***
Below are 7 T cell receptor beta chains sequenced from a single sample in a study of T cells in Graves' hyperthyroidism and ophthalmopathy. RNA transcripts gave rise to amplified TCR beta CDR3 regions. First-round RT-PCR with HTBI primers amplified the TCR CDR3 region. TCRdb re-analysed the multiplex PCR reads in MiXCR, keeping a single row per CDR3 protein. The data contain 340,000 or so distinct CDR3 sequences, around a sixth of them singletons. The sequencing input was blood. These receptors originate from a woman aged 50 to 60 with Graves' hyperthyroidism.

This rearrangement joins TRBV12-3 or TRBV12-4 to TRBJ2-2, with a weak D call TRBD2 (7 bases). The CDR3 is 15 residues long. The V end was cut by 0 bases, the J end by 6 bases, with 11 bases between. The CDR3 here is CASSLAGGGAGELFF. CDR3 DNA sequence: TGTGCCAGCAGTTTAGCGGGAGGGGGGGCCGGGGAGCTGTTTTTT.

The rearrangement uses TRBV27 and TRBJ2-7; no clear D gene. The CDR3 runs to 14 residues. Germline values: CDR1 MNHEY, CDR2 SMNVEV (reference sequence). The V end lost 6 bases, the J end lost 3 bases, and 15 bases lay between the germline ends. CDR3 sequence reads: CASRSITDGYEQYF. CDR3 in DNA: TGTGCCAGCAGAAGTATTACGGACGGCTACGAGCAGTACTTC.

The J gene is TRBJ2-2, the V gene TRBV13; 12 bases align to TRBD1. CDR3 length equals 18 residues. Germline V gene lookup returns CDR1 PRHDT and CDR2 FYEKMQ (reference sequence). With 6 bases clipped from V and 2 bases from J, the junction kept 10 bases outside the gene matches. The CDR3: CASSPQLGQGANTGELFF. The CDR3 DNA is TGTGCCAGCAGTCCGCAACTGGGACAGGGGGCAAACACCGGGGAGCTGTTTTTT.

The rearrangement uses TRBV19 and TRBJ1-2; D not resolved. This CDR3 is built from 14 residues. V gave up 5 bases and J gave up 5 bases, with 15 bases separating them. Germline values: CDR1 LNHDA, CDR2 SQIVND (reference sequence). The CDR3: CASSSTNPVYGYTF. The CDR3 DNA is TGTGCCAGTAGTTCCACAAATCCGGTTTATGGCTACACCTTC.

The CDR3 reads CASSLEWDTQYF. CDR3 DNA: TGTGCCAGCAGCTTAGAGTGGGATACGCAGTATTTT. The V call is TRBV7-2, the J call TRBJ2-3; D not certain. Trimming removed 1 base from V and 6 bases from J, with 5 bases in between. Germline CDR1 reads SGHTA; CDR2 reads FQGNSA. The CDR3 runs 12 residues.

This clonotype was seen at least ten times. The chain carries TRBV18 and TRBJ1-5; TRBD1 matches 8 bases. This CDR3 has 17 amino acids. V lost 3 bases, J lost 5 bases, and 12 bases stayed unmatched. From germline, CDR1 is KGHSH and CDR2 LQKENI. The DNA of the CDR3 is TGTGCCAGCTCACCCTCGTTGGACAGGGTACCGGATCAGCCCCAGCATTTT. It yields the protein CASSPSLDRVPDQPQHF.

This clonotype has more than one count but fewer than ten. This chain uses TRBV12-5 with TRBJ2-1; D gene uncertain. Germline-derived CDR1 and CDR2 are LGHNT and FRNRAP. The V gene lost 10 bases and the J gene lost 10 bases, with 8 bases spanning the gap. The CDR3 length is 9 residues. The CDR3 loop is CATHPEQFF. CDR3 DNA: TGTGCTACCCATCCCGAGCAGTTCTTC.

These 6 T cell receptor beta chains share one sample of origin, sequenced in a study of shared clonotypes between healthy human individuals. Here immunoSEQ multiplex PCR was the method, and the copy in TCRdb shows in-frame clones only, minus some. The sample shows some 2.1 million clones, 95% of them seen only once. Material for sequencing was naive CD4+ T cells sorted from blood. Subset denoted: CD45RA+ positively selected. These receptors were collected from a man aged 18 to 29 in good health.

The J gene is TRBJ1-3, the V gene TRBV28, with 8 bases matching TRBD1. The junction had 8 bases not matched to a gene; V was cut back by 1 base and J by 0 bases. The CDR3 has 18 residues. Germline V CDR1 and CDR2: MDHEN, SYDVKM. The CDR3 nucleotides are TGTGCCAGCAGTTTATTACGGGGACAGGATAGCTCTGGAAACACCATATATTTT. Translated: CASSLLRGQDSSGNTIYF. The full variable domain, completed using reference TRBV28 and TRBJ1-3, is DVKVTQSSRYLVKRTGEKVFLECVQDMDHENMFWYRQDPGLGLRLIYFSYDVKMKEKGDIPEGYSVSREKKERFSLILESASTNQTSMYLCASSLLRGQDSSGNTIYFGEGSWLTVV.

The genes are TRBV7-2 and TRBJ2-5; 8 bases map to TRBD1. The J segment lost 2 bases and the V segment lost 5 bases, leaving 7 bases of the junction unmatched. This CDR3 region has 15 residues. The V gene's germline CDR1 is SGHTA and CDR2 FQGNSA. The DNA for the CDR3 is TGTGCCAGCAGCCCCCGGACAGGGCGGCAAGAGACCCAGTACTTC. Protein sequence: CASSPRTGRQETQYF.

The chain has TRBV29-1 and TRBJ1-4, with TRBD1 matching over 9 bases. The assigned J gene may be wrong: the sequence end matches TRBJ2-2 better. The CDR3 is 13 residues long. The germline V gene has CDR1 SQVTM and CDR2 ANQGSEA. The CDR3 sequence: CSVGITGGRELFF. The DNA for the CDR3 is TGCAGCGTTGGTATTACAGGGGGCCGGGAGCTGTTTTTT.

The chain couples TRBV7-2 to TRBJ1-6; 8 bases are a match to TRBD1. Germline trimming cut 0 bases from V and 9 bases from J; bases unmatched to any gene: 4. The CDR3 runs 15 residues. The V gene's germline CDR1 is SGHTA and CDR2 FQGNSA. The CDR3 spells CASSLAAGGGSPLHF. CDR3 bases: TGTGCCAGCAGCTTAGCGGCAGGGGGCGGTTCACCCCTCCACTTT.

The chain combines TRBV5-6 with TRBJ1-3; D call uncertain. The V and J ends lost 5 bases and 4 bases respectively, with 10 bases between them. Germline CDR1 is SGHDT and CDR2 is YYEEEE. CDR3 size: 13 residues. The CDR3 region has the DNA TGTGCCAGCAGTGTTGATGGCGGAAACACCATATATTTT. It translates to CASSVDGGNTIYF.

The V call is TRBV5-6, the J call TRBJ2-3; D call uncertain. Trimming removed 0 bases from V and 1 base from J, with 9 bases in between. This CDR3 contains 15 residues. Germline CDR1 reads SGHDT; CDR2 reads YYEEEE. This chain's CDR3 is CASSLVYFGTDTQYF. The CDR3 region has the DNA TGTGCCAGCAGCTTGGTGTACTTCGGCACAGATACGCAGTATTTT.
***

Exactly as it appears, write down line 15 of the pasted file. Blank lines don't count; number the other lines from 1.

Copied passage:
The V call is TRBV5-6, the J call TRBJ2-3; D call uncertain. Trimming removed 0 bases from V and 1 base from J, with 9 bases in between. This CDR3 contains 15 residues. Germline CDR1 reads SGHDT; CDR2 reads YYEEEE. This chain's CDR3 is CASSLVYFGTDTQYF. The CDR3 region has the DNA TGTGCCAGCAGCTTGGTGTACTTCGGCACAGATACGCAGTATTTT.